Judges grill lawyers for closed zoo in appeal requesting new trial
This camel, seen here at Cricket Hollow Zoo in Manchester, Iowa, before the facility’s court-ordered closure, went missing at one point, according to court records. (Photo from Iowa District Court exhibits.)
Iowa Court of Appeals judges on Tuesday questioned why lawyers for a Delaware County zoo closed for “deplorable” conditions didn’t object more aggressively to a judge’s actions in district court.
Delaware County District Judge Monica Zrinyi Wittig in 2019 cited “unsanitary, horrible” conditions for animals at the zoo before ordering the long-time private attraction closed and the animals moved to other facilities.
Attorneys for zoo owners Pamela and Thomas Sellner appealed to the Iowa Court of Appeals, which heard oral arguments in the case Tuesday. They questioned the district judge’s objectivity and comments she made to witnesses in the case.
One of the Sellners’ attorneys, Larry Thorson, said the zoo owners want a new trial and the ability to sell zoo animals that were, in their opinion, domestic livestock.
Thorson reviewed for the appeals court judges what the zoo owners considered inflammatory comments the trial judge made about the zoo in the case. The district judge visited the facility during the trial, and did not base her ruling just on testimony in the courtroom, the Sellners allege.
They also argued about whether the court properly applied the language in some portions of public nuisance laws.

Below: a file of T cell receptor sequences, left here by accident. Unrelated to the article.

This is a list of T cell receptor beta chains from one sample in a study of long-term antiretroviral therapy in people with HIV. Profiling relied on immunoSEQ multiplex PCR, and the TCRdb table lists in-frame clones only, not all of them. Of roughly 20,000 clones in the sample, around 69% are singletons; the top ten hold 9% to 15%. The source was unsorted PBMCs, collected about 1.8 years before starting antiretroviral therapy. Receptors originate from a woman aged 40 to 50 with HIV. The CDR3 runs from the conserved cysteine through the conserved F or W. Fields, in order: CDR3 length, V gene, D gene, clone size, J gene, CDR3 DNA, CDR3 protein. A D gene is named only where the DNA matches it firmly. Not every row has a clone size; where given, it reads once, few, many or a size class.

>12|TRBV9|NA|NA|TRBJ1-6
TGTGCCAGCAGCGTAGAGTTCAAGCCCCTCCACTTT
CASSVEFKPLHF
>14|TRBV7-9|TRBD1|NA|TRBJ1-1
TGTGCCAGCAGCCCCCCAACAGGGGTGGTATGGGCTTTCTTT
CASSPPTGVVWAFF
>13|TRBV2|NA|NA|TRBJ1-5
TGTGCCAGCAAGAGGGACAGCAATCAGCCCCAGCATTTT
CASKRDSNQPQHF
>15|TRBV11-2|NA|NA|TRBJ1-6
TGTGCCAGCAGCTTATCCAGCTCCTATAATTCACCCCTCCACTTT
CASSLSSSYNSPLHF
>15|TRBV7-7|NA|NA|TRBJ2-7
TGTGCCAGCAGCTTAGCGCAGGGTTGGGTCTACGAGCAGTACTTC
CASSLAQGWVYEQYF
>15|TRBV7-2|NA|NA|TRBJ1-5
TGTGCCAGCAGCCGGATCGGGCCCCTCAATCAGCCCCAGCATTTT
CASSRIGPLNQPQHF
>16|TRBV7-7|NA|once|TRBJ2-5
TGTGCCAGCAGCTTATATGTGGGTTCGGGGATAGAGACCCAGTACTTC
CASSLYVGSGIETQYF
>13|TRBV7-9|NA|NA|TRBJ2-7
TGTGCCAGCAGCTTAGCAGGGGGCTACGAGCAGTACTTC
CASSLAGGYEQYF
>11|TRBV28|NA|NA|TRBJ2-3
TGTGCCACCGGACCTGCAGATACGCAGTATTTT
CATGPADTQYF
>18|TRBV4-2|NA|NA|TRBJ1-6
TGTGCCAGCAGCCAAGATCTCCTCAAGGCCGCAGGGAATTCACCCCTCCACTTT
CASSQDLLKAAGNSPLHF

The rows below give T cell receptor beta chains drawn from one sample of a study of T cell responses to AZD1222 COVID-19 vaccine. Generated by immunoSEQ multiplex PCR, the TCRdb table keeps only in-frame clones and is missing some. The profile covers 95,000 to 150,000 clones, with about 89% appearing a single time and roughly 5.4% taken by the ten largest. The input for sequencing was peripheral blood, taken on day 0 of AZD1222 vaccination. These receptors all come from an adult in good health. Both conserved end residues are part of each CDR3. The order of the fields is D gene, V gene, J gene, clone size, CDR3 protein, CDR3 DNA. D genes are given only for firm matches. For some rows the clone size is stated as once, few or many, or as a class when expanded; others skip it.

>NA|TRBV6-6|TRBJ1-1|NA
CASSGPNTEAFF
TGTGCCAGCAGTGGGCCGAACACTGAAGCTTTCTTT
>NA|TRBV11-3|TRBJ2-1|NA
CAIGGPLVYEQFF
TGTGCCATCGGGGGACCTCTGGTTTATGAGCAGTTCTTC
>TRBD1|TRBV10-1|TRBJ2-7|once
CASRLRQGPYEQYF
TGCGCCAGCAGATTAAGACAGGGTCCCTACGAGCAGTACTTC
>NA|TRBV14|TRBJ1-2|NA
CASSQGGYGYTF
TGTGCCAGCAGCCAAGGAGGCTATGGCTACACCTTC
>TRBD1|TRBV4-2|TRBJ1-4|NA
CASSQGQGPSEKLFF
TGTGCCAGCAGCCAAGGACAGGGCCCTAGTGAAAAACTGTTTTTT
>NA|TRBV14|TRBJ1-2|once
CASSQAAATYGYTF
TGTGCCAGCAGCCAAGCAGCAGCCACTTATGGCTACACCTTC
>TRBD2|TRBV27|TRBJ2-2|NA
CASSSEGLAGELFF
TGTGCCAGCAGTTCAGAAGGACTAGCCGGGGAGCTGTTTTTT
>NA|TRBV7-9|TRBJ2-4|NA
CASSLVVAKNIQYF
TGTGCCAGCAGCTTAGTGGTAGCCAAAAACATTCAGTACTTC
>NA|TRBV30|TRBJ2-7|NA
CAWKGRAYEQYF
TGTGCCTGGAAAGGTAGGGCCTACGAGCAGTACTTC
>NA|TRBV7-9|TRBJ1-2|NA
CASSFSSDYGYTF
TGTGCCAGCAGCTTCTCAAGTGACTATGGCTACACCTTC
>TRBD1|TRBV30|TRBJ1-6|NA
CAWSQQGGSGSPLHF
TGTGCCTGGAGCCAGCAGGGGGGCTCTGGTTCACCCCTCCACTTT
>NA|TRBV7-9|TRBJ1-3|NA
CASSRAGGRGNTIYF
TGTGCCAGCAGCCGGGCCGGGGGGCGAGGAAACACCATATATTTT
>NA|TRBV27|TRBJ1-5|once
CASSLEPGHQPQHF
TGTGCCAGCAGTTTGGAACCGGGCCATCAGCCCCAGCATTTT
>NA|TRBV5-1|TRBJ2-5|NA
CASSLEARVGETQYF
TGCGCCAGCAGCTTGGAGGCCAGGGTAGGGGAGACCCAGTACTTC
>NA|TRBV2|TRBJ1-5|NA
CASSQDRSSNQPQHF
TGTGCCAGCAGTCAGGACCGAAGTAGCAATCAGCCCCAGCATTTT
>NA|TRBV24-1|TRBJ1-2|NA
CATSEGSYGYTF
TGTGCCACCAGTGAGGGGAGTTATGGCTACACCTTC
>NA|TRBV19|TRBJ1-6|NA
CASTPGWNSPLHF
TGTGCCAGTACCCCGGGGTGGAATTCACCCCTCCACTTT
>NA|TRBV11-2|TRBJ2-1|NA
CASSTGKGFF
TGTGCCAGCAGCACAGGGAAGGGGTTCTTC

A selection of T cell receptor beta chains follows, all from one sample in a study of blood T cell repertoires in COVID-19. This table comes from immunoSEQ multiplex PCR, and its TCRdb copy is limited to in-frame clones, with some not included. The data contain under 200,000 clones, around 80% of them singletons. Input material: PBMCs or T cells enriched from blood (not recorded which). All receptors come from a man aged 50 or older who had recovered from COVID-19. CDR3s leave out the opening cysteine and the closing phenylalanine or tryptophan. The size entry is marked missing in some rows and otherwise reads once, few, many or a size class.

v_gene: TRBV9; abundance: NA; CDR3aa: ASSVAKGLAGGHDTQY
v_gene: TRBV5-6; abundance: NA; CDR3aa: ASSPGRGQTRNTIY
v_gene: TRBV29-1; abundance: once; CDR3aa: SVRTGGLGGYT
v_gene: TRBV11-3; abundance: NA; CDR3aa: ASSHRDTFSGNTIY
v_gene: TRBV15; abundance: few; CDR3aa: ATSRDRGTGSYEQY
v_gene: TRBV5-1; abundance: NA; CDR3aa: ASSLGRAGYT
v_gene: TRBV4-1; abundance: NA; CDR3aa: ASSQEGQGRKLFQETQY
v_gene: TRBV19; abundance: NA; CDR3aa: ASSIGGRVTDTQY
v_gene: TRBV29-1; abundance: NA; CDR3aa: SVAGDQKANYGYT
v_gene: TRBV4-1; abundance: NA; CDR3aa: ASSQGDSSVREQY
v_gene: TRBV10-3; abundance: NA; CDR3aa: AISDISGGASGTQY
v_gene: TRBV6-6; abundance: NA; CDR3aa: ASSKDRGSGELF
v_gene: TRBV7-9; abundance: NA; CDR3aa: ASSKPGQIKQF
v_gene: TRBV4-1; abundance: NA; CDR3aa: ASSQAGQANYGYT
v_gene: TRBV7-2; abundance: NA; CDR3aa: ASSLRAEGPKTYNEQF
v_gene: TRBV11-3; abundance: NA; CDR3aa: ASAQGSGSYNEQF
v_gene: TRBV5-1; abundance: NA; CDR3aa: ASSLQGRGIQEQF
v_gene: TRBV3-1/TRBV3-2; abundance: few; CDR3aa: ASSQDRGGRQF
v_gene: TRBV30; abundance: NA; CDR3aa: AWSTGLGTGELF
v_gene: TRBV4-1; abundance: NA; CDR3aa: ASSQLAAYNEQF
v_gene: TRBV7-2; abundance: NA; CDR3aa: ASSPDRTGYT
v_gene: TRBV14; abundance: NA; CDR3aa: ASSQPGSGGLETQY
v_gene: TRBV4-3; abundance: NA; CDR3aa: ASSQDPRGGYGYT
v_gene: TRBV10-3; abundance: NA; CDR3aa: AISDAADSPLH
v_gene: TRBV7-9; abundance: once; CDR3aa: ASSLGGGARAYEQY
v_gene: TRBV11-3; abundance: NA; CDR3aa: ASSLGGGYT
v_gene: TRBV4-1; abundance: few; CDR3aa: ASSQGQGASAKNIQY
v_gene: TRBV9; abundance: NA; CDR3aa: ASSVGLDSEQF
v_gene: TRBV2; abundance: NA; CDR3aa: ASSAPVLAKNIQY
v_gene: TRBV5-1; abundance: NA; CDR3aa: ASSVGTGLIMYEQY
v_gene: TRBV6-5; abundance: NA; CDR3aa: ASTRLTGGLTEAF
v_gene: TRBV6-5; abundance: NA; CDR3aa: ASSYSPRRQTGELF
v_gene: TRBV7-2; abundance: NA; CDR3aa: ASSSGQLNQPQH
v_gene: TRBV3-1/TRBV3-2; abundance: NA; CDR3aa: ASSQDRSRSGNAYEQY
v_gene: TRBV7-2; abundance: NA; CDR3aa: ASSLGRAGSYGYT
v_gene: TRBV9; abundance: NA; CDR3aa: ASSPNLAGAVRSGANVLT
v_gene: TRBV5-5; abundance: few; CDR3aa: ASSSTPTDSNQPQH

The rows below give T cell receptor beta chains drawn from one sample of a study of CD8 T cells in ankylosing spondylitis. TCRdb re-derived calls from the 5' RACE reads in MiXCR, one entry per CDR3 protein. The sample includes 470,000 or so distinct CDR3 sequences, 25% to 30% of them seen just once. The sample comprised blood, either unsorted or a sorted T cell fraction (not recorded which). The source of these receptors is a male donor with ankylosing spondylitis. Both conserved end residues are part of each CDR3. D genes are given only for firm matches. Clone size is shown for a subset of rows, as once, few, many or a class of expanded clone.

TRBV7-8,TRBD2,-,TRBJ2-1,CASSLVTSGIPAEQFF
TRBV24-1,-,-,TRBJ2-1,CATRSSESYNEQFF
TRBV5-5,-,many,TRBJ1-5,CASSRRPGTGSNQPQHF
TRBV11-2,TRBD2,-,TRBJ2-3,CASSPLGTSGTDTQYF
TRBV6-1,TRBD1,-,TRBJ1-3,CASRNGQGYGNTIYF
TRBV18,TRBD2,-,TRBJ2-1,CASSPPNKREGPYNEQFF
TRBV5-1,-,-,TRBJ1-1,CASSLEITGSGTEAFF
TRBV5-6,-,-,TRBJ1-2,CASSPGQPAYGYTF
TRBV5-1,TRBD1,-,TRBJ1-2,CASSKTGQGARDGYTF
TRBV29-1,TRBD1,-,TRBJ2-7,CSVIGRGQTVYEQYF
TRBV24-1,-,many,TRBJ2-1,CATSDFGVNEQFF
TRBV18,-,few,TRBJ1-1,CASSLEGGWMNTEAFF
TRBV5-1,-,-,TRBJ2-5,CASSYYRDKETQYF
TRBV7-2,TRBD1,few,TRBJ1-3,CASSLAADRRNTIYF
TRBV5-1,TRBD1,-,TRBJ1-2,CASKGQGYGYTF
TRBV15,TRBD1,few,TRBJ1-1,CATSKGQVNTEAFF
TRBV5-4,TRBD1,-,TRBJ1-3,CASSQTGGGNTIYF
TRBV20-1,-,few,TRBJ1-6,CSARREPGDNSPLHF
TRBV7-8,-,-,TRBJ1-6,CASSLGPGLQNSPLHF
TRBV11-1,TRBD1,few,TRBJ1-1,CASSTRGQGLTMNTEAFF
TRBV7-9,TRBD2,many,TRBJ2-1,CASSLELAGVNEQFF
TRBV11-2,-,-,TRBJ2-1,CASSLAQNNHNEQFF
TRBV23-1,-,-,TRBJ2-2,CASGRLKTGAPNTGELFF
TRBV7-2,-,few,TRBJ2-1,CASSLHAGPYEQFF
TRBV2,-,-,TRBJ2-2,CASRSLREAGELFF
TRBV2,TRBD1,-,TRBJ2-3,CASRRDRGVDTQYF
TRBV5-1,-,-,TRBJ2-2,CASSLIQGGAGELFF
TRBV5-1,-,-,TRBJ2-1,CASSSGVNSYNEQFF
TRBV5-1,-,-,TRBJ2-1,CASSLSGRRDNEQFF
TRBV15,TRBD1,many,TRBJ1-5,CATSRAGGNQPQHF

Appeals Judge Anuradha Vaitheswaran asked Thorson if the appeal is moot given a consent decree the zoo owners signed with government inspectors that decided the fate of the animals.
Thorson said the consent decree came after the court decision his clients now question. He said the appeal is about whether they should be allowed to sell the sheep, pot belly pigs, and horses that were part of a 100-animal attraction that included bears, mountain lions, a fox, a wolf, a camel and birds, turtles, snakes and reptiles.
“There is value in those animals,” Thorson said of the more domestic animals.
Appeals Judge Arthur Gamble noted that the Sellners had not objected to the comments made by the judge to witnesses, or asked for a mistrial immediately after the visit to the zoo.
“I notice there was no objection at the time,” Gamble said.
In response to questions from the appeals judges, Kristy Rogers, representing the plaintiffs, acknowledged that the district judge had made errors in some of her statements about her powers, but argued that the facility had properly been ruled a nuisance.
When Vaitheswaran asked about the legal fine points of the nuisance arguments, Rogers responded that the judge was trying to get the owners to change the operation and had encouraged an agreement among the parties. “The violations were so ongoing,” the judge eventually shut the place down, Rogers said.
“There was a fundamental difference in perception,” among the owners and the zoo’s critics, she added.
Gamble questioned Rogers about the severity of the district judge’s order, which she cast as the minimal action the situation called for.
“There could be no less than forfeiture?” Gamble asked.
In a separate case, the Sellners are accused of contempt of court over how they handled getting rid of the animals and working with rescue organizations.
Our stories may be republished online or in print under Creative Commons license CC BY-NC-ND 4.0. We ask that you edit only for style or to shorten, provide proper attribution and link to our web site.